Being AWOL in the Army can get you a discharge. Being MAWOL in law enforcement can get you killed. This new acronym was introduced to police trainers by Ron Borsch, manager of Ohio’s SEALE (South East Area Law Enforcement) regional in-service academy during the 2010 ILEETA annual training conference. It’s intended to keep officers from drifting into the dangerous state that’s better known as Condition White.
MAWOL — pronounced May-Wall — stands for “mentally absent without leave.” By adding a letter to the universally familiar military term for not being where you’re supposed to be when you’re supposed to be there, Borsch has created memorable shorthand for lack of alertness, with a variety of valuable applications.
Borsch is a gifted inventor of catch phrases:
• “Stopwatch of Death,” describes the speed with which active killers claim prey
• “Tombstone Caution,” for undue hesitation in a life-threatening situation that demands immediate intervention
• “SOLO” means “single officer life-saving others” when a first responder needs urgently to take action alone without waiting for backup
MAWOL resulted from ruminations “percolating in my brain” about a pet peeve, Borsch recently told PoliceOne. Across three decades of police experience, “I’ve always been bothered by cops being inattentive or dividing their focus when they ought to be concentrating fully on something in the environment immediately around them.”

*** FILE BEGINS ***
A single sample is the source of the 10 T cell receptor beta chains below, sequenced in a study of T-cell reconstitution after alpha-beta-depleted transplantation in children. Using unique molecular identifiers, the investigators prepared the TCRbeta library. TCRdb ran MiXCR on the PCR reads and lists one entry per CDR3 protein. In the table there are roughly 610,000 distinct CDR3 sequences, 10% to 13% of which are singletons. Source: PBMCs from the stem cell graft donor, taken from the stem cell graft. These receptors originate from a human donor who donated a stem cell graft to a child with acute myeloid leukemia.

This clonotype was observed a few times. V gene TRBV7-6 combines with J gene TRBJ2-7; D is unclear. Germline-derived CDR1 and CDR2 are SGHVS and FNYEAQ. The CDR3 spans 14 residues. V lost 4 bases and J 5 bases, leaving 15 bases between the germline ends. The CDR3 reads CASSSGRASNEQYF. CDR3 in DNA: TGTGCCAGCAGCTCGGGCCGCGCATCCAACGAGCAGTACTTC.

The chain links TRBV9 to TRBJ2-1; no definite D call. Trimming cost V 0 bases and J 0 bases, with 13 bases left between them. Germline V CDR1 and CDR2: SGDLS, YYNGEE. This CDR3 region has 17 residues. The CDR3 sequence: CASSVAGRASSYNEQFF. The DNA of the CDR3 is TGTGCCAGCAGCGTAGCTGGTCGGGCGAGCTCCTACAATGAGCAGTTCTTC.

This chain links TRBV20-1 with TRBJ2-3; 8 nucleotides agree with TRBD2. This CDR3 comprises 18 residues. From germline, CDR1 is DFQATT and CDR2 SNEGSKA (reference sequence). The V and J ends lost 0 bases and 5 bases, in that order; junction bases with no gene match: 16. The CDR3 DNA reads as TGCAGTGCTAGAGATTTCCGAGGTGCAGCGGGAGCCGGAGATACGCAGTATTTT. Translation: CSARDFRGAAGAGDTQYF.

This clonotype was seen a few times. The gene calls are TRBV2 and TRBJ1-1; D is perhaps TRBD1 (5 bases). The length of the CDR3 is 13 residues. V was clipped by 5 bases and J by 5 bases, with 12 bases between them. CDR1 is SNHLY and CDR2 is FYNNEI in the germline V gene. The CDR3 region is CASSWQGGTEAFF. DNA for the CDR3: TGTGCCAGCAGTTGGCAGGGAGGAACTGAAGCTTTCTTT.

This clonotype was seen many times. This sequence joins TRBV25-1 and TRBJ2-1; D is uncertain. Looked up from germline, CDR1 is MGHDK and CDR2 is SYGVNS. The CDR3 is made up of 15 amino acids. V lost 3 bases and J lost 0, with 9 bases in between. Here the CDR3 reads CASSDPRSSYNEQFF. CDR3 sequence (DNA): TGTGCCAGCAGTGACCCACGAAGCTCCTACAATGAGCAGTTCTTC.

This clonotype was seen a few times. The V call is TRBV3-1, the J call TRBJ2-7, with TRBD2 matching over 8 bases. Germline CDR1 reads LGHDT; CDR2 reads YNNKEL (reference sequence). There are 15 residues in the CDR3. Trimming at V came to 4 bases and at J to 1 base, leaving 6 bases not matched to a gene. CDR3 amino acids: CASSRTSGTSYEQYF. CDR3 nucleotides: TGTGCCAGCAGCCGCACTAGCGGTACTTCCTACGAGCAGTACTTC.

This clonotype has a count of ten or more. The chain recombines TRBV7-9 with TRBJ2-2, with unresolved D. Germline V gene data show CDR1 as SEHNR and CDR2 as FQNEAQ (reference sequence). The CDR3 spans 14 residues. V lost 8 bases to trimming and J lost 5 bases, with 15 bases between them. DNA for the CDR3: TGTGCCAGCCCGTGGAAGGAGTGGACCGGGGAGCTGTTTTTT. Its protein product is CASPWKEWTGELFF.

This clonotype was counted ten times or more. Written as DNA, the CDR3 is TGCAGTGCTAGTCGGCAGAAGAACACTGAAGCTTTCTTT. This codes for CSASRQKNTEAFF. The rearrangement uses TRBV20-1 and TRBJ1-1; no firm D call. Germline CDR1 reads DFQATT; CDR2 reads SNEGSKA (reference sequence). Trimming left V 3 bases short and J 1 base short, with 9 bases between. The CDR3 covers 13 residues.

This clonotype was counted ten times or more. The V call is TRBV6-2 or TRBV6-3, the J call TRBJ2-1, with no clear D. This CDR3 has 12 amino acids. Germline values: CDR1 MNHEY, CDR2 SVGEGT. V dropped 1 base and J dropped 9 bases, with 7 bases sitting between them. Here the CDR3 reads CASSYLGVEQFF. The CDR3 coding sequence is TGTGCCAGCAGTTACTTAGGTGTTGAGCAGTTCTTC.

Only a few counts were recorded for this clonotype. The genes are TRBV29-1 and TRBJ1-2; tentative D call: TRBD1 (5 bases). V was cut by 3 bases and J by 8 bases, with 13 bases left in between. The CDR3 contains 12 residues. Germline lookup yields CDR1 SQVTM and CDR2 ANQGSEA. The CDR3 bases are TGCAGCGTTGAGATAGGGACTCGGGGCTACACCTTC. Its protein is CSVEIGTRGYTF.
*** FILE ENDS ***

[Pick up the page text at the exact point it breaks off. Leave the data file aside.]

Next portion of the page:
In its mildest form, he’s witnessed this lapse countless times at roll call and during training sessions. “At roll call I’ve often seen officers reading something, finishing reports, or drawing accident diagrams instead of listening to the briefing,” he said. “In training classes, you see them texting or checking their email while the instructor’s trying to impart information.
“If you call them on it, they’ll often say they’re multi-tasking. But science has very well established that you cannot concentrate fully on two or more things at the same time. Your focus has to shift between stimuli, and if you’re attentive to the wrong thing at the wrong time, you could be missing critical input.
“On the street, that could mean your life.”
The Lakewood Four
Indeed, it was while he was contemplating a catastrophe — the shocking murders of four officers last year while they worked on their laptops in a coffee shop in Lakewood Washington — that the MAWOL designation finally gelled for him.
“While I was pondering that tragedy and searching for some memorable training aid that could possibly be used to avoid other officer fatalities, the term AWOL kept surfacing for some reason,” he recalls. “Eventually, it struck me that to stick an ‘M’ for ‘Mentally’ in front of AWOL absolutely describes the deadly error of not keeping your head in the game, of being ‘absent’ from whatever is most important at the moment.”
When Borsch began using the acronym in his classes, he dedicated it to the memory of the fallen Washington officers.
He sees multiple opportunities for applying the term in everyday law enforcement:
The “10 Deadly Errors” — mental and tactical shortcomings that often underlie the murders and assaults of officers — have been a staple of law enforcement survival training since their first itemization more than 30 years ago by Pierce Brooks, a homicide detective who worked the infamous Onion Field case.
“MAWOL is an umbrella term for all those errors,” Borsch explains. “A trainer can branch from that word into each one and its significance: Lack of concentration...taking a bad position...not heeding danger signs...relaxing too soon...failure to watch the hands, and so on.